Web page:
The Barbican Library is a public library in the Barbican Centre, a multi-arts complex in the city of London. Due to the size of our group, we were split into 2 groups. I had the pleasure to be with John Lake, a Librarian in the adult department.
The Barbican Centre is a group of modern structures and was a gift from the city to the residents of London. The neighborhood was the site of heavy bombing during WWII and all of the historical buildings had been destroyed. The idea for an international arts center was conceived in the 1950's, planned in the 1960's, built in the 1970's, and finally opened in 1982. This square-mile is run by the City of London and includes theatres, art galleries, meeting facilities, as well as residential buildings. Approximately 9,000 people live in the Barbican and 75% are members to the library. Since any one can become a member, the library serves a large population of commuters who are unable to visit their local libraries after work.
Because membership to the library is so vast, a number of self-service tools have been implemented. The above picture shows the self-service desk that is just outside the library's doors. This station is available until 11pm and allows patrons to drop off books, check their account online, and access the catalog.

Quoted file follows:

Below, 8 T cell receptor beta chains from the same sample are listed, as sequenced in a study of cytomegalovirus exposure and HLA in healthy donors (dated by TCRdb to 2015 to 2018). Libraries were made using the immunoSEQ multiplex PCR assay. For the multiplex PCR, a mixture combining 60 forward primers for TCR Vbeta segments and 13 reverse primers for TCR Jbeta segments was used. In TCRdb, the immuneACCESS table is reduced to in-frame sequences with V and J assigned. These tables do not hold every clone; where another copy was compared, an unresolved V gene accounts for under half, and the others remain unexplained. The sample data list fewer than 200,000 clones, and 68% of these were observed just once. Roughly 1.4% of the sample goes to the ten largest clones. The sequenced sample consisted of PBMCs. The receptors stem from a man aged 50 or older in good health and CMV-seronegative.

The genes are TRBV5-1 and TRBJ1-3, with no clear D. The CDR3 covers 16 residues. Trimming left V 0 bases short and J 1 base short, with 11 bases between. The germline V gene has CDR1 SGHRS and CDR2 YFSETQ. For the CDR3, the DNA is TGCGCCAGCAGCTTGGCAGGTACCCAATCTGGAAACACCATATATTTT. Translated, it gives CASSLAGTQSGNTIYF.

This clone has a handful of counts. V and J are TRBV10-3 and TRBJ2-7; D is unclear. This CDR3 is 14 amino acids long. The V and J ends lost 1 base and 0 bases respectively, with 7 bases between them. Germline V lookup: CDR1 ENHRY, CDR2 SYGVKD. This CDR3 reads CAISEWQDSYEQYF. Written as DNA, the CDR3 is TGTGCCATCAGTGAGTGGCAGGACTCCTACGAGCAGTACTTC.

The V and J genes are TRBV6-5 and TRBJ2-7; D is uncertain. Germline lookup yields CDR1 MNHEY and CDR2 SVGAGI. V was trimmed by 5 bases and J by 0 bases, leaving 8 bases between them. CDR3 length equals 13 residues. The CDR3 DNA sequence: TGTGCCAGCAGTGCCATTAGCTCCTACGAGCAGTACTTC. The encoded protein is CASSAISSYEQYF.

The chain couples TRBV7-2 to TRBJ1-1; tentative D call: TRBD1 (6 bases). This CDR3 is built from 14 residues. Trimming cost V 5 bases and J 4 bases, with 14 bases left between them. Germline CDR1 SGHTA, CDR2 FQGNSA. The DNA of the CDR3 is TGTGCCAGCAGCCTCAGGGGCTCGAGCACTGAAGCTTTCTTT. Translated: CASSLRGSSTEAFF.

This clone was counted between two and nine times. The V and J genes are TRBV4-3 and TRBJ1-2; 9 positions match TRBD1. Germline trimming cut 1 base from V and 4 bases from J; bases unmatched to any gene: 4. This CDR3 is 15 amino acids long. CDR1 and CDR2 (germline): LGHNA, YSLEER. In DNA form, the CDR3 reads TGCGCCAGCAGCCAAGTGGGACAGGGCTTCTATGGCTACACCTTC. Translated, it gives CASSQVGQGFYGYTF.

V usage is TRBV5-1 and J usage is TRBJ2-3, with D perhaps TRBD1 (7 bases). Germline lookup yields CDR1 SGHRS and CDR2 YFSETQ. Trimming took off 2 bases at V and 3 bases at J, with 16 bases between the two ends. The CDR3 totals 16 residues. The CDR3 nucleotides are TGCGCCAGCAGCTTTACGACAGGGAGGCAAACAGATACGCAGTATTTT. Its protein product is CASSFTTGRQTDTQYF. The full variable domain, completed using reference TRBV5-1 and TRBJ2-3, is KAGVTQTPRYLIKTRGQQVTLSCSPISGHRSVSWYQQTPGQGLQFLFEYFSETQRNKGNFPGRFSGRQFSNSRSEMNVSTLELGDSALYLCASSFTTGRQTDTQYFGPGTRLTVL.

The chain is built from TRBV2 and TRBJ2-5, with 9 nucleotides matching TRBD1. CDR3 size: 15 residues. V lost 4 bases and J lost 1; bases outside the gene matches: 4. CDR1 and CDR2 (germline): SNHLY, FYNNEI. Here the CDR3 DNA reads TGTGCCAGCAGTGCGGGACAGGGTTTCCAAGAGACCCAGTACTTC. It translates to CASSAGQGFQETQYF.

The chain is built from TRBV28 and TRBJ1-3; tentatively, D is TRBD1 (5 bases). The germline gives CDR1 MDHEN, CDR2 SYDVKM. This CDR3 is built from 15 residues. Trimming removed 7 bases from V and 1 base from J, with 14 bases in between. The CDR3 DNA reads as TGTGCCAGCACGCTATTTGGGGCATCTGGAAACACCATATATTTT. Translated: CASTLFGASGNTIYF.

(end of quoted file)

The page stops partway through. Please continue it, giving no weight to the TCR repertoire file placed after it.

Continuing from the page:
One of the most popular sections is the adult department. The collection is held on short "propeller" cases that allow users to clearly see the whole department.
In keeping with the arts focus of the Centre, the Barbican Library houses one of the most extensive music collections in London. Richard Jones, the Assistant Music Librarian guided this portion of the tour.
Students and researchers are a large percentage of the Music Library's patronage. The collection is comprised of sheet music (covering approximately 62,000 titles); 16,000 CDs; DVDs related to music; books and periodicals. The above picture is just a small sampling of the sheet music collection. Another service the Music Library offers is loans of multiple copies of music scores to orchestras.
The final stop on our tour was the Children's Library which serves families from birth to the age of 14. The department also serves the London public school system by sending out non-fiction materials that complement the curricula. 30-minute class visits are another service the Library offers to the surrounding school system. Monthly events on Saturdays, such as ballet, crafts, and summer reading round out the offerings.